The Beatles rebellion against the God of the Bible goes way back for most of them! One example is the fact that John Lennon was taken to Sunday School by his Aunt Mimi. He even sang in the choir. But, by age 11, John was permanently barred from Sunday services in his aunt’s Anglican church because he "repeatedly improvised obscene and impious lyrics to the hymns." (Rock Lives; p. 114). He did things even cruder and viler than that, such as urinate on members of the "clergy" from second floor windows and display homemade dummies of Christ in lewd poses. In his 1965 book published by Simon & Schuster, John Lennon blasphemed the Father, Son and Holy Spirit by calling them "Fahter, Sock and Micky Most." In 1964 Paul McCartney stated, "We probably seem to be anti-religious… none of us believes in God."
Does the Bible say anything about those who do not believe in God? YES! It says they are fools. Psalms 14:1 "The fool hath said in his heart, There is no God. They are corrupt, they have done abominable works, there is none that doeth good." That description pretty well describes the character and accomplishments of the Beatles… "corrupt" and having "done abominable works." The words of their own press officer Derek Taylor, affirm the application of Psalms 14 to the Beatles: "They’re [the Beatles] completely anti-Christ. I mean, I am anti-Christ as well, but they’re so anti-Christ they shock me which isn’t an easy thing" (Saturday Evening Post, August 8-15, 1964, p. 25).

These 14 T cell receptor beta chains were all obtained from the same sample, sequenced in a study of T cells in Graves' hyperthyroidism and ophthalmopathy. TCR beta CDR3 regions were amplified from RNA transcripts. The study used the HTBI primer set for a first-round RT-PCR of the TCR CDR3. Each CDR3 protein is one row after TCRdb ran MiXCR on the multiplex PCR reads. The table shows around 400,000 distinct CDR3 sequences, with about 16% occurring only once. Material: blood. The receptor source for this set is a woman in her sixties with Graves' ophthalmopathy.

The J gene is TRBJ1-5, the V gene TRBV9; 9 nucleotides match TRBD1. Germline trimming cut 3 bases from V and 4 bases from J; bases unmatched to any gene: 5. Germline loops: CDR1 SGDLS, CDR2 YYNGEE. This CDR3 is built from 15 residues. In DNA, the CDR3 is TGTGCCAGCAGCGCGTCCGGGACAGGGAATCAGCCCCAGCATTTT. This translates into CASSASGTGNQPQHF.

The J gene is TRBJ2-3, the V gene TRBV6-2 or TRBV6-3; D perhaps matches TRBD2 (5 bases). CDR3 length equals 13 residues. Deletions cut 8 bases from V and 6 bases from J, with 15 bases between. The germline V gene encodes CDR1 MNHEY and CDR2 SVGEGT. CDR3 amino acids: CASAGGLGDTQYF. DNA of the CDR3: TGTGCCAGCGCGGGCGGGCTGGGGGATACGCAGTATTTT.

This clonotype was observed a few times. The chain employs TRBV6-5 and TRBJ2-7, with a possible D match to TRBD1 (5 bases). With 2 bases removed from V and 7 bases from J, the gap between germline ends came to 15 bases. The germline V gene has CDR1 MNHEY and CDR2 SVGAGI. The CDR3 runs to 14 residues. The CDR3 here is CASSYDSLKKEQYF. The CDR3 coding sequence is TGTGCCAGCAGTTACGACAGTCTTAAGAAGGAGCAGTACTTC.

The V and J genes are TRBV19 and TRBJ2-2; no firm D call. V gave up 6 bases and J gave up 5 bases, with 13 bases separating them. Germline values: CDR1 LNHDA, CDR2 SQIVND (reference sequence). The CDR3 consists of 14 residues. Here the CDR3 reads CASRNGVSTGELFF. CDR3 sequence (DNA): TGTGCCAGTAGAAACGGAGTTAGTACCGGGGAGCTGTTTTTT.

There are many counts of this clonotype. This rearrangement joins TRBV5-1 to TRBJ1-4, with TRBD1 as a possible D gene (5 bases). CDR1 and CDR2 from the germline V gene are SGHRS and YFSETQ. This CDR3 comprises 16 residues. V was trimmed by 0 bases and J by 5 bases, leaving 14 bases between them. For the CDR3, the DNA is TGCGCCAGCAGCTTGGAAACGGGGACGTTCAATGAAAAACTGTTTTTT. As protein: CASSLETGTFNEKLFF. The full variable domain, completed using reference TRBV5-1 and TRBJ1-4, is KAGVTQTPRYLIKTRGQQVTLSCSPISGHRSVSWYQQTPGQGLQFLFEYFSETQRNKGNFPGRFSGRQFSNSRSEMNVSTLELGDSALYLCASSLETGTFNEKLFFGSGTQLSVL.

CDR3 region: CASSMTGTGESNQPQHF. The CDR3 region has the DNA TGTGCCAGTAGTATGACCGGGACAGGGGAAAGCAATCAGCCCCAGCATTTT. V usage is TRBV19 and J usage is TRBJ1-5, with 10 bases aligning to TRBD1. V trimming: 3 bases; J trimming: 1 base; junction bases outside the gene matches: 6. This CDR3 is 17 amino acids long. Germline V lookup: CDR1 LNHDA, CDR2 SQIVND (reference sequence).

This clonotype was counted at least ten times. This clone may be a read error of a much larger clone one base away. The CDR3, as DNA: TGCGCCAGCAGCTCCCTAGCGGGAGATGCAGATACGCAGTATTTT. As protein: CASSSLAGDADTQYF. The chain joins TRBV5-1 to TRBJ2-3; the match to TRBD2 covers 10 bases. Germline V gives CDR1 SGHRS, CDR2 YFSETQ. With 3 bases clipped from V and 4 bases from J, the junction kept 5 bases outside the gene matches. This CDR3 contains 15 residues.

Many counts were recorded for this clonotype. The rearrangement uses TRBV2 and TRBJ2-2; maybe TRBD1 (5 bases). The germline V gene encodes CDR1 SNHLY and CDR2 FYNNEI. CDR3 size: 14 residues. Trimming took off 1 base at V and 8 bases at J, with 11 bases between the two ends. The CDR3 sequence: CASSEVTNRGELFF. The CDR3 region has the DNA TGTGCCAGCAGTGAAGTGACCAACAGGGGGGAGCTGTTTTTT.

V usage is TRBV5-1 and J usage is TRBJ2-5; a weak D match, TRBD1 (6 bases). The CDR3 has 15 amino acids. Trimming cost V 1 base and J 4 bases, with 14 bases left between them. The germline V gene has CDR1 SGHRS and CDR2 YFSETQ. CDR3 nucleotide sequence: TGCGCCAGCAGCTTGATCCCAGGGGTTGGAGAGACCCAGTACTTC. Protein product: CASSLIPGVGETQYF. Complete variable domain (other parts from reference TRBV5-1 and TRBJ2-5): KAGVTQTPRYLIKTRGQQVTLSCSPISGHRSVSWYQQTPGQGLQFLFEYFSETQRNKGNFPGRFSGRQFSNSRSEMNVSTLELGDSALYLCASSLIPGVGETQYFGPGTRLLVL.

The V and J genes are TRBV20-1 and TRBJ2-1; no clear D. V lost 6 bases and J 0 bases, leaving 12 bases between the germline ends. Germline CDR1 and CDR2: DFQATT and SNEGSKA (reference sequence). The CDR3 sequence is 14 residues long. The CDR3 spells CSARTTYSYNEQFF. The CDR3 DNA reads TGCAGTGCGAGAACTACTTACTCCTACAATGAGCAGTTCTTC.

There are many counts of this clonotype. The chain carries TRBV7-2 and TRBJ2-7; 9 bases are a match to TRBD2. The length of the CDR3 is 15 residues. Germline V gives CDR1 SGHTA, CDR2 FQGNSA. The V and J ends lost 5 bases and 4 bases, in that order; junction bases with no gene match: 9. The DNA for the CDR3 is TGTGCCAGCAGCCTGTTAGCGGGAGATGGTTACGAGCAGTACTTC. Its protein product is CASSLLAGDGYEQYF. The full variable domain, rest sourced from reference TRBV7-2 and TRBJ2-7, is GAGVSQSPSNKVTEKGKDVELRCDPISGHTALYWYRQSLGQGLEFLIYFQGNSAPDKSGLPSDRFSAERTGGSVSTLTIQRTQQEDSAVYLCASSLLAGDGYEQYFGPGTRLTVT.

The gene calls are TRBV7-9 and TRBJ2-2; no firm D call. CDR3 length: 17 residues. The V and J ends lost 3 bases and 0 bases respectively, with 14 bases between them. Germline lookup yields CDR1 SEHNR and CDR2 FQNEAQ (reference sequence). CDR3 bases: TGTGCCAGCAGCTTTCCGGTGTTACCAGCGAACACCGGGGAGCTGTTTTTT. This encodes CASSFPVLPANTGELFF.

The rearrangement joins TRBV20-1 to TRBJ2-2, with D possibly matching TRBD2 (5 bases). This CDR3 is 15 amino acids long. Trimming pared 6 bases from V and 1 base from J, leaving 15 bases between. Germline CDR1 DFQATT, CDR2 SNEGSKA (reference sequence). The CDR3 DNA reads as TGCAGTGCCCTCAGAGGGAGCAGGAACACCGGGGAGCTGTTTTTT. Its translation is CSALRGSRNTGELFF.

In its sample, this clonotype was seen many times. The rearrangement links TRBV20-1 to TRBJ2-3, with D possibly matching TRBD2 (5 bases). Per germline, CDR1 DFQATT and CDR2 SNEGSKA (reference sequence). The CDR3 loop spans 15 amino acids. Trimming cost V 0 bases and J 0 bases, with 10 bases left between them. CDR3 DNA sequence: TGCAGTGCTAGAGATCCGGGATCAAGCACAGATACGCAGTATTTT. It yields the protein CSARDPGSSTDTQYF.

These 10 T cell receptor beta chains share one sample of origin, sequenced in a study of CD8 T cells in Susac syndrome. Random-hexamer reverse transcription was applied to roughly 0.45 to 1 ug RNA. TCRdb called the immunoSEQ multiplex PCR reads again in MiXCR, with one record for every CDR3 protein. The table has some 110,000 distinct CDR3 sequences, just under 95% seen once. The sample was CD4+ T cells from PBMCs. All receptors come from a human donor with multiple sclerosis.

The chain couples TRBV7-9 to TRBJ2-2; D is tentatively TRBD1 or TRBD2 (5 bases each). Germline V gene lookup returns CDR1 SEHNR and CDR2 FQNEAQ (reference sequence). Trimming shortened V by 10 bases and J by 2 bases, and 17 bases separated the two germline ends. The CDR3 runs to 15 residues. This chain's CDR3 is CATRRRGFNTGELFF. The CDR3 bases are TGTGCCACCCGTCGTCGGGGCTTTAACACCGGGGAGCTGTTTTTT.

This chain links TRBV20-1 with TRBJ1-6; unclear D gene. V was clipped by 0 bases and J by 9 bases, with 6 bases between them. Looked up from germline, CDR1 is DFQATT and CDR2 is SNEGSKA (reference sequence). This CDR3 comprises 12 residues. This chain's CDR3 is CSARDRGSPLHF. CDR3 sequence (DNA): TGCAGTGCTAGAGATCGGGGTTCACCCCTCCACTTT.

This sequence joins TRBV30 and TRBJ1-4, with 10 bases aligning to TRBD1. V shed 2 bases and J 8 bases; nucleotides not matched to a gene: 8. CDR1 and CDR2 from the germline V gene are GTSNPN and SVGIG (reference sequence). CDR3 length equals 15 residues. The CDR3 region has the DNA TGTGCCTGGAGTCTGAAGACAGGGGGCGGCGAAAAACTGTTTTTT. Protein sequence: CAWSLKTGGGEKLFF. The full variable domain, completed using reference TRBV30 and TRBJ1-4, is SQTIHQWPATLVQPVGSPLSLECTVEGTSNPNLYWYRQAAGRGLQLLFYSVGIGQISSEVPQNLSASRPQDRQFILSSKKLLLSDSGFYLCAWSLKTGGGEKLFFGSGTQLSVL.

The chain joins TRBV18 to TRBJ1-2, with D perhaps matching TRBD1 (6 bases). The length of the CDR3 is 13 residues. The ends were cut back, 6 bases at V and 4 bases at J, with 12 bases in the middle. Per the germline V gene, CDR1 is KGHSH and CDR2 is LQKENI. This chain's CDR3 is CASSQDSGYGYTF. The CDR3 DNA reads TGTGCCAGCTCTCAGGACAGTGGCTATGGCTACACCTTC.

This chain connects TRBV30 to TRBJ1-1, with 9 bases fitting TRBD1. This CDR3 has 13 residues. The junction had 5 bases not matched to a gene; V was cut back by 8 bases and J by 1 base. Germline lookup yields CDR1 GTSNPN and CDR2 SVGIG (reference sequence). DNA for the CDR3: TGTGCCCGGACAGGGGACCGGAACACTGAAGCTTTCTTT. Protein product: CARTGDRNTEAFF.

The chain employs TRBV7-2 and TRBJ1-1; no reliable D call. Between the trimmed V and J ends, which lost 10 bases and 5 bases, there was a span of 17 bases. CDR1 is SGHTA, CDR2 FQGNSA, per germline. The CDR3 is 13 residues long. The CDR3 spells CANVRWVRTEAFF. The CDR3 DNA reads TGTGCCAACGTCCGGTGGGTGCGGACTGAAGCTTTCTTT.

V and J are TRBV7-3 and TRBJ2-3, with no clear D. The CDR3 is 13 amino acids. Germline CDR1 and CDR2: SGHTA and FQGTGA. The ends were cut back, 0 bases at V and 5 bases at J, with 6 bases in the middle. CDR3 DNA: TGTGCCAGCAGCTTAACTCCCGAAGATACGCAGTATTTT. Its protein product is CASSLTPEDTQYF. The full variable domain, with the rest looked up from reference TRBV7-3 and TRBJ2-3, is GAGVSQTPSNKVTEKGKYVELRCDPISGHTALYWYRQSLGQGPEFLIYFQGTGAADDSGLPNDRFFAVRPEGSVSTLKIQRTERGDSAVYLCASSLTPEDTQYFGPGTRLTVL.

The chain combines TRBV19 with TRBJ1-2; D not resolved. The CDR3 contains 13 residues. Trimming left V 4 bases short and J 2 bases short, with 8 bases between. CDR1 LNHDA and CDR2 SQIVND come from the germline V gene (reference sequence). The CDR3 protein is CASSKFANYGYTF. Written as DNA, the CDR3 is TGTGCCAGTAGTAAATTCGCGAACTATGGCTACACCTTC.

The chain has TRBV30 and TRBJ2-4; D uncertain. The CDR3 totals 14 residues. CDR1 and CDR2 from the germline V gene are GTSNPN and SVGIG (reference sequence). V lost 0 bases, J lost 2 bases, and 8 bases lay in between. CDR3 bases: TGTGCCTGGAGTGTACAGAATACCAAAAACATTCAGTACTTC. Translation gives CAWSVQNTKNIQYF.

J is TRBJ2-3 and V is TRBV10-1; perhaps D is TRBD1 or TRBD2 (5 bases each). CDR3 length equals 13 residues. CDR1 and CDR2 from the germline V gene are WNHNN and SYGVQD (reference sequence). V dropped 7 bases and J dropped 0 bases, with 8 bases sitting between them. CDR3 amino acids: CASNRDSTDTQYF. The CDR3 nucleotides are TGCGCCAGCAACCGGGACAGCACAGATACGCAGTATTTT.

One last illustration to prove the point. George Harrison financed Monty Python’s vile and blasphemous mockery of Christ in the movie "Life of Brian." Even Newsweek magazine described the movie as "irreverent." Time magazine called it an "intense assault on religion" (Time, Sept. 17, 1979, p. 101).
SOURCE: The Unholy Legacy of The Beatles by Pastor David L. Brown, Ph.D.http://logosresourcepages.org/beatles.htm
Dead Poets Society is, I think, one of the best films of all time. In his first lesson with
his senior class, the rather eccentric but very inspiring English teacher John Keating,
played by Robin Williams, takes the boys into the foyer outside the classroom where
he asks one lad by the name of Pitts (a rather unfortunate name, Keating muses) to
read out a poem. In an uncertain voice, Pitts reads,
"Gather ye rosebuds while ye may
Old time is still a-flying
And this same flower that smiles today
Tomorrow will be dying."
’Carpe deum’, Keating says to them, ’Seize the day’. Every single one of us is just
food for worms. You may be destined for great things, but you need to take the
opportunity now. Then he leads his class up to the cabinet on the side of the foyer,
filed with old, black and white photos of old boys . What do all these boys, your
illustrious predecessors, have in common?, asks Keating. They’re all fertilising
daffodils. They’re all dead. They were boys with high expectations, high ideals, just
like you. They felt they were invincible, thought that the world was their oyster, just
like you. But did they manage to fulfil even a tiny bit of their potential? Keating
gathers his charges close around the cabinet, telling them to listen to the legacy the
old boys have for them. He whispers from behind them, imitating the ghosts of the
past. "Carpe deum. Seize the day, boys. Make your lives extraordinary."
This teacher, while he might have been inspiring, while he might have been
funny, had all his priorities out of order. He thought that success in this life was the
most important thing to pursue. He thought that everything ended when we all
became "food for worms", when we all began a new job as daffodil fertilisers. Yet,
despite his problems, one part of John Keating’s message echoes the thoughts of Paul
in 2 Corinthians 6. Seize the day, says Keating, make your lives extraordinary. Seize
the day, says Paul, be reconciled to God.